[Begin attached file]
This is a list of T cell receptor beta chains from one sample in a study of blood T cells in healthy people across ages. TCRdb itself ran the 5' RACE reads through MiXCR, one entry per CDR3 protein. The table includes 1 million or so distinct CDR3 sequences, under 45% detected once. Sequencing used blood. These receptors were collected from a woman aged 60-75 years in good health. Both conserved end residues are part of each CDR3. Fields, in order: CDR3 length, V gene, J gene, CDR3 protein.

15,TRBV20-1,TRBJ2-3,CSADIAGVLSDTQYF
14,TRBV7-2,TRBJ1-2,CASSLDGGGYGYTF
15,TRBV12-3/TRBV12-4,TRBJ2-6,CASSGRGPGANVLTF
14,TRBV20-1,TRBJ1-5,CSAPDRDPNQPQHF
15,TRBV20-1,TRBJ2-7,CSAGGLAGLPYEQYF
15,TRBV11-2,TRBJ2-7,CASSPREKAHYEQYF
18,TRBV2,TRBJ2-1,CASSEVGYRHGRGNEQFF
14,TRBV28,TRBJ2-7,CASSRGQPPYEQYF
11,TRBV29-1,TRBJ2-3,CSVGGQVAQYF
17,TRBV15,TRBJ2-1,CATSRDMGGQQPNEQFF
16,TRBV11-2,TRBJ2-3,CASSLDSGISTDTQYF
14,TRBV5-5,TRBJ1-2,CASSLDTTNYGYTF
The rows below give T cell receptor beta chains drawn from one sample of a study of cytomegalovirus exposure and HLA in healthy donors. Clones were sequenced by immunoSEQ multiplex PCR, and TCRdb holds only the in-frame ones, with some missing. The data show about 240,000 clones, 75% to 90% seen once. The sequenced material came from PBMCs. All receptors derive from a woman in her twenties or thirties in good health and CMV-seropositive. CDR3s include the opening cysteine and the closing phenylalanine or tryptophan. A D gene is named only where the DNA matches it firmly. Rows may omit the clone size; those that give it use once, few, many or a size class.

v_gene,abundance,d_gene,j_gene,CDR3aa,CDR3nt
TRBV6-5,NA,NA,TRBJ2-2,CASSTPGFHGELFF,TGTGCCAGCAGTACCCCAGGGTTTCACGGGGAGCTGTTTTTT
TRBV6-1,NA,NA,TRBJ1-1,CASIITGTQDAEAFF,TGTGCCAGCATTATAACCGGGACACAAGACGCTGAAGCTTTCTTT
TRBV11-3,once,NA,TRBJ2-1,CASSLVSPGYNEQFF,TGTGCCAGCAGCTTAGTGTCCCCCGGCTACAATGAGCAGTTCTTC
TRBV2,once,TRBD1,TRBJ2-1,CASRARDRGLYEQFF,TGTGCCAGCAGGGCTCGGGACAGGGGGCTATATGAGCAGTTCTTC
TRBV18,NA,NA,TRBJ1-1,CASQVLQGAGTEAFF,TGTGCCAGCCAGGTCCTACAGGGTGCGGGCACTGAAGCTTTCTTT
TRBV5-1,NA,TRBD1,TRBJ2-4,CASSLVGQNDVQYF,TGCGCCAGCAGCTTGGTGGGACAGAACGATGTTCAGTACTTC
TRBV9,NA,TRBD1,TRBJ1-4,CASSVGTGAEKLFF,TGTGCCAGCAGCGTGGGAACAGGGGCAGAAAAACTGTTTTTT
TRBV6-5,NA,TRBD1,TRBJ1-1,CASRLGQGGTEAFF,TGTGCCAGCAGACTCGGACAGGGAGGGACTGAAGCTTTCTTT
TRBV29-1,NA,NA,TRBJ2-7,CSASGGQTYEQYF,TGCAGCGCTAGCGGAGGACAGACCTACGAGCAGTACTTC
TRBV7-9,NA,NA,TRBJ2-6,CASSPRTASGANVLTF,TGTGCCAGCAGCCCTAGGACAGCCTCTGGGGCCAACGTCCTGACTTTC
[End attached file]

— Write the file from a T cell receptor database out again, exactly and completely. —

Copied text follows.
This is a list of T cell receptor beta chains from one sample in a study of blood T cells in healthy people across ages. TCRdb itself ran the 5' RACE reads through MiXCR, one entry per CDR3 protein. The table includes 1 million or so distinct CDR3 sequences, under 45% detected once. Sequencing used blood. These receptors were collected from a woman aged 60-75 years in good health. Both conserved end residues are part of each CDR3. Fields, in order: CDR3 length, V gene, J gene, CDR3 protein.

15,TRBV20-1,TRBJ2-3,CSADIAGVLSDTQYF
14,TRBV7-2,TRBJ1-2,CASSLDGGGYGYTF
15,TRBV12-3/TRBV12-4,TRBJ2-6,CASSGRGPGANVLTF
14,TRBV20-1,TRBJ1-5,CSAPDRDPNQPQHF
15,TRBV20-1,TRBJ2-7,CSAGGLAGLPYEQYF
15,TRBV11-2,TRBJ2-7,CASSPREKAHYEQYF
18,TRBV2,TRBJ2-1,CASSEVGYRHGRGNEQFF
14,TRBV28,TRBJ2-7,CASSRGQPPYEQYF
11,TRBV29-1,TRBJ2-3,CSVGGQVAQYF
17,TRBV15,TRBJ2-1,CATSRDMGGQQPNEQFF
16,TRBV11-2,TRBJ2-3,CASSLDSGISTDTQYF
14,TRBV5-5,TRBJ1-2,CASSLDTTNYGYTF
The rows below give T cell receptor beta chains drawn from one sample of a study of cytomegalovirus exposure and HLA in healthy donors. Clones were sequenced by immunoSEQ multiplex PCR, and TCRdb holds only the in-frame ones, with some missing. The data show about 240,000 clones, 75% to 90% seen once. The sequenced material came from PBMCs. All receptors derive from a woman in her twenties or thirties in good health and CMV-seropositive. CDR3s include the opening cysteine and the closing phenylalanine or tryptophan. A D gene is named only where the DNA matches it firmly. Rows may omit the clone size; those that give it use once, few, many or a size class.

v_gene,abundance,d_gene,j_gene,CDR3aa,CDR3nt
TRBV6-5,NA,NA,TRBJ2-2,CASSTPGFHGELFF,TGTGCCAGCAGTACCCCAGGGTTTCACGGGGAGCTGTTTTTT
TRBV6-1,NA,NA,TRBJ1-1,CASIITGTQDAEAFF,TGTGCCAGCATTATAACCGGGACACAAGACGCTGAAGCTTTCTTT
TRBV11-3,once,NA,TRBJ2-1,CASSLVSPGYNEQFF,TGTGCCAGCAGCTTAGTGTCCCCCGGCTACAATGAGCAGTTCTTC
TRBV2,once,TRBD1,TRBJ2-1,CASRARDRGLYEQFF,TGTGCCAGCAGGGCTCGGGACAGGGGGCTATATGAGCAGTTCTTC
TRBV18,NA,NA,TRBJ1-1,CASQVLQGAGTEAFF,TGTGCCAGCCAGGTCCTACAGGGTGCGGGCACTGAAGCTTTCTTT
TRBV5-1,NA,TRBD1,TRBJ2-4,CASSLVGQNDVQYF,TGCGCCAGCAGCTTGGTGGGACAGAACGATGTTCAGTACTTC
TRBV9,NA,TRBD1,TRBJ1-4,CASSVGTGAEKLFF,TGTGCCAGCAGCGTGGGAACAGGGGCAGAAAAACTGTTTTTT
TRBV6-5,NA,TRBD1,TRBJ1-1,CASRLGQGGTEAFF,TGTGCCAGCAGACTCGGACAGGGAGGGACTGAAGCTTTCTTT
TRBV29-1,NA,NA,TRBJ2-7,CSASGGQTYEQYF,TGCAGCGCTAGCGGAGGACAGACCTACGAGCAGTACTTC
TRBV7-9,NA,NA,TRBJ2-6,CASSPRTASGANVLTF,TGTGCCAGCAGCCCTAGGACAGCCTCTGGGGCCAACGTCCTGACTTTC